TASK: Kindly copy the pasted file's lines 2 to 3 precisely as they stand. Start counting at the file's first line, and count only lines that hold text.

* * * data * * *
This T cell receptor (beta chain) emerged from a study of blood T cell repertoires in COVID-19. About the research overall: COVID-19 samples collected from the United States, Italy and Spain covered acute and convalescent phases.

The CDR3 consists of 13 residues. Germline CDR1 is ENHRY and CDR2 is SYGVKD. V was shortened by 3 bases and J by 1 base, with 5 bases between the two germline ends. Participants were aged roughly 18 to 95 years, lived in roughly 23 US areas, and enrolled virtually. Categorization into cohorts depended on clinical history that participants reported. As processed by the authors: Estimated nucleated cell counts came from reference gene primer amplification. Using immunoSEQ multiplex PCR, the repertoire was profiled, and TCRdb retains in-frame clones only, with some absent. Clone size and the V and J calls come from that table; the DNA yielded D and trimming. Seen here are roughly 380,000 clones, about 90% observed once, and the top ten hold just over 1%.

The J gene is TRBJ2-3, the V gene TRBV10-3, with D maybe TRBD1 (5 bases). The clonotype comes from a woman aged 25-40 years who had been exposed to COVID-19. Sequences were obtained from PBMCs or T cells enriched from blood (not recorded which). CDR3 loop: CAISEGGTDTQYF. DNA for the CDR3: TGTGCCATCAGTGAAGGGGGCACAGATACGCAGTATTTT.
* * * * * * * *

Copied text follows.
The CDR3 consists of 13 residues. Germline CDR1 is ENHRY and CDR2 is SYGVKD. V was shortened by 3 bases and J by 1 base, with 5 bases between the two germline ends. Participants were aged roughly 18 to 95 years, lived in roughly 23 US areas, and enrolled virtually. Categorization into cohorts depended on clinical history that participants reported. As processed by the authors: Estimated nucleated cell counts came from reference gene primer amplification. Using immunoSEQ multiplex PCR, the repertoire was profiled, and TCRdb retains in-frame clones only, with some absent. Clone size and the V and J calls come from that table; the DNA yielded D and trimming. Seen here are roughly 380,000 clones, about 90% observed once, and the top ten hold just over 1%.

The J gene is TRBJ2-3, the V gene TRBV10-3, with D maybe TRBD1 (5 bases). The clonotype comes from a woman aged 25-40 years who had been exposed to COVID-19. Sequences were obtained from PBMCs or T cells enriched from blood (not recorded which). CDR3 loop: CAISEGGTDTQYF. DNA for the CDR3: TGTGCCATCAGTGAAGGGGGCACAGATACGCAGTATTTT.